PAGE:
How to Coordinate Your Countertop & Backsplash

Have you ever walked into a space, looked around, thought “nope” and then tried and figure out why? I did this the second I walked into my apartment kitchen. Here is a picture of it.

A space can work aesthetically even if the cheapest finishes are used, and very expensive finishes can look terrible together.

The combination of the countertop and the backsplash. Neither of them is my favorite, but they are fine on their own. I see what the designer was trying to accomplish, because the colors coordinate. Yet…it still doesn’t work.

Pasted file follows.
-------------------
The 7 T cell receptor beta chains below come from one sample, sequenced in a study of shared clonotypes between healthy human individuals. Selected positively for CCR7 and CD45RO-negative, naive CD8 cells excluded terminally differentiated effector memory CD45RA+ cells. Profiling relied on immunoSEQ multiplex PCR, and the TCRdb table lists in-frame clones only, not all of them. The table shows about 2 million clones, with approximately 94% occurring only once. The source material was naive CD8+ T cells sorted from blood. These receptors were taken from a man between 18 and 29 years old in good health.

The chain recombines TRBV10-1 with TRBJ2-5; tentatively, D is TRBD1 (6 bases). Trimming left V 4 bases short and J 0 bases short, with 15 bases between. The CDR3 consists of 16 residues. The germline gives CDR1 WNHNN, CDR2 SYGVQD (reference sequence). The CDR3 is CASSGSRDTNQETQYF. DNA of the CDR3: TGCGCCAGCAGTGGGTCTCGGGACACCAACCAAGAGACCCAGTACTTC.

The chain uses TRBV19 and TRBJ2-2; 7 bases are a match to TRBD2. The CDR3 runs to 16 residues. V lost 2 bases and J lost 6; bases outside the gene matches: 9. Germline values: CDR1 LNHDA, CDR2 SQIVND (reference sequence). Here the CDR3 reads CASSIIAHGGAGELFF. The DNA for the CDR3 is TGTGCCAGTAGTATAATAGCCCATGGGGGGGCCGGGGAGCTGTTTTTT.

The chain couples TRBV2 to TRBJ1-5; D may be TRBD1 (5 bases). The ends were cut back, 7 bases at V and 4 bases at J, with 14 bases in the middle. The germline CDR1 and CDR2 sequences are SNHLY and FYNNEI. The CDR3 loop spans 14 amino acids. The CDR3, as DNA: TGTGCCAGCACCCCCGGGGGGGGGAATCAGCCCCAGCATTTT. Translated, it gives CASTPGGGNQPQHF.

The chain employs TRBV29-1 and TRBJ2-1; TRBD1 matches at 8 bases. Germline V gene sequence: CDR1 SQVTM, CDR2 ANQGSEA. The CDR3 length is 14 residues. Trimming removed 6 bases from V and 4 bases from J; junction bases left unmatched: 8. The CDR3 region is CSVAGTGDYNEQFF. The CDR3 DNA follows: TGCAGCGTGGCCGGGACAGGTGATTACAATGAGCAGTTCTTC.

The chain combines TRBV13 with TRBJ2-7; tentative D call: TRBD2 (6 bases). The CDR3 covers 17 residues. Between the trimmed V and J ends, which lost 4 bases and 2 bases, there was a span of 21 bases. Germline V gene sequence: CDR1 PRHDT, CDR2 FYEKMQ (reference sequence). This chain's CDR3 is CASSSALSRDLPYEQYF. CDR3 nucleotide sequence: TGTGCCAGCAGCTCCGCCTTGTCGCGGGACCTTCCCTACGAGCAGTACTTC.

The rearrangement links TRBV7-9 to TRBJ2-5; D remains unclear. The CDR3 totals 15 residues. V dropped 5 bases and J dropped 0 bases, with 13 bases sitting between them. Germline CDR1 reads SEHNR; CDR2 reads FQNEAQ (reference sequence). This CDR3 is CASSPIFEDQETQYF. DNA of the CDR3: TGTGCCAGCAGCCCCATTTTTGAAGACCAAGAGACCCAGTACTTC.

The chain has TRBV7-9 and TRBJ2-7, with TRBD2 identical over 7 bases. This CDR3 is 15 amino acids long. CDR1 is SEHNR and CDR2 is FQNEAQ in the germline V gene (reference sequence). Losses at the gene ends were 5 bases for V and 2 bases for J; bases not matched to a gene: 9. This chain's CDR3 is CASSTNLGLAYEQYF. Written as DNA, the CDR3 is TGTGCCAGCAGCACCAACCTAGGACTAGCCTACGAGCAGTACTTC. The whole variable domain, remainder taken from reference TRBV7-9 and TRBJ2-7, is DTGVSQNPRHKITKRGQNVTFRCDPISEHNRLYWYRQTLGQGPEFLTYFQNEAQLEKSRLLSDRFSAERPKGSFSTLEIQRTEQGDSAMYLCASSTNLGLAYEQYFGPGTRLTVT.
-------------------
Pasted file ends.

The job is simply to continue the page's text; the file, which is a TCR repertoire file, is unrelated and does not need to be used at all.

How to coordinate your countertop and backsplash


When it comes to hard surfaces, you only get ONE busy/patterned element per space. My little apartment kitchen broke that rule, as both of them are busy and patterned. Here is another example.

Three patterned surfaces is WAY too busy. It is in no way timeless. If just one of these elements had been used in conjunction with two solid surfaces it would look 100X better.

If you are using the countertop material as a backsplash (this is called a solid slab backsplash). To do this you need to bring the backsplash up significantly.

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